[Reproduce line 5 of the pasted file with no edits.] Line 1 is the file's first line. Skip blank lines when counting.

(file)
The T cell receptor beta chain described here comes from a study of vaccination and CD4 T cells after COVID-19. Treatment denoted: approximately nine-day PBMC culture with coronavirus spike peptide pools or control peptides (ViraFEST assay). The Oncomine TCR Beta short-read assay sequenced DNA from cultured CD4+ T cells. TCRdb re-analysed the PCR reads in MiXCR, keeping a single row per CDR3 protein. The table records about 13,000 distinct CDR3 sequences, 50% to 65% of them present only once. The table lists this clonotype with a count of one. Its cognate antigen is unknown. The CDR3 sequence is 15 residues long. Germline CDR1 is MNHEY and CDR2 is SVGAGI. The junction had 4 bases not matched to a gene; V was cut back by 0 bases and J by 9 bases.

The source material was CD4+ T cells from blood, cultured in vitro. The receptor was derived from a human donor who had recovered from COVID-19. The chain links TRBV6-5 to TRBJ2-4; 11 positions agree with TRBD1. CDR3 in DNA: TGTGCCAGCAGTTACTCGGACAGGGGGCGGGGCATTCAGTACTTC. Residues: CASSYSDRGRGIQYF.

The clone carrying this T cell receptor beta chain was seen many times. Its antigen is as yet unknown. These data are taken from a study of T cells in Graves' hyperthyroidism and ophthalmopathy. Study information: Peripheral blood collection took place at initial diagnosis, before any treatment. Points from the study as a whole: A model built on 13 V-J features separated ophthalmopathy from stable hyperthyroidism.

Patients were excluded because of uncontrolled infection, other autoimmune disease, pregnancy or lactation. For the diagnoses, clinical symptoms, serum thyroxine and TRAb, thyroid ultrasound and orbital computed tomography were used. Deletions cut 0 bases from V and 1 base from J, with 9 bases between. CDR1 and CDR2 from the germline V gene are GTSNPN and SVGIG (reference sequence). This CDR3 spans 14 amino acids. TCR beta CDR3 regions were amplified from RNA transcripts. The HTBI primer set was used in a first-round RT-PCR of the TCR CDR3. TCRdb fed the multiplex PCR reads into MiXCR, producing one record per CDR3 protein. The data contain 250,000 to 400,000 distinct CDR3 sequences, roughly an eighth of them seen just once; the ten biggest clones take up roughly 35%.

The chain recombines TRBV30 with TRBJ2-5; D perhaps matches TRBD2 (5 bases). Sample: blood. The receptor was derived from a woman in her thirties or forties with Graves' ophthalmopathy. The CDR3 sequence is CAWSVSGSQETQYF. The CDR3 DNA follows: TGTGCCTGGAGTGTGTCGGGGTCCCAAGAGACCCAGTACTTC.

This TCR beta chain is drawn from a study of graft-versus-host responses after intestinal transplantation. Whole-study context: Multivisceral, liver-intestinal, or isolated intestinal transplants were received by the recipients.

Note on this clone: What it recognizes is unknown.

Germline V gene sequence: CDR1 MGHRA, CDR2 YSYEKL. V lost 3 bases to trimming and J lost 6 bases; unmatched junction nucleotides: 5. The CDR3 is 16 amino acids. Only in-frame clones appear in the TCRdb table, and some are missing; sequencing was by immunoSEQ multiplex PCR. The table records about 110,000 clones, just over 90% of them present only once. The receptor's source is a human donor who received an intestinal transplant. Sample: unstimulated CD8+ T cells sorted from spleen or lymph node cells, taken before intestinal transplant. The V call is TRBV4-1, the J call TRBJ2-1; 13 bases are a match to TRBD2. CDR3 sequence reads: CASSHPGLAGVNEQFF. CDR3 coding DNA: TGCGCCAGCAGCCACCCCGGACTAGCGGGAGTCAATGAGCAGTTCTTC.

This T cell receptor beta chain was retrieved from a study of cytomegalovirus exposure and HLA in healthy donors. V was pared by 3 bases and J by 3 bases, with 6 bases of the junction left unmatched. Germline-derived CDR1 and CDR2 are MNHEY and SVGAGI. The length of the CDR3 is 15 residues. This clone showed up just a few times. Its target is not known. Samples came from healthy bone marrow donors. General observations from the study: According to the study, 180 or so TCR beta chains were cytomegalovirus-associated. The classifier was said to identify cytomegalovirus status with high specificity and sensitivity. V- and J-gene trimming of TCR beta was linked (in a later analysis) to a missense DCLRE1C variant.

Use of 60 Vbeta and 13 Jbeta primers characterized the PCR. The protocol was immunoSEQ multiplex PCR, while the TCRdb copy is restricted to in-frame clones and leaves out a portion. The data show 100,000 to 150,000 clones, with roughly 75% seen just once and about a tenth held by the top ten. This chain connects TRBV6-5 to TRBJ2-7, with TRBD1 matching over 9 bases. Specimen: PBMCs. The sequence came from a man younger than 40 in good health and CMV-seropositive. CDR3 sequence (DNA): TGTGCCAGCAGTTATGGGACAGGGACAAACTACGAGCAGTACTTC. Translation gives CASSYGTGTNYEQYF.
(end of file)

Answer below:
The chain recombines TRBV30 with TRBJ2-5; D perhaps matches TRBD2 (5 bases). Sample: blood. The receptor was derived from a woman in her thirties or forties with Graves' ophthalmopathy. The CDR3 sequence is CAWSVSGSQETQYF. The CDR3 DNA follows: TGTGCCTGGAGTGTGTCGGGGTCCCAAGAGACCCAGTACTTC.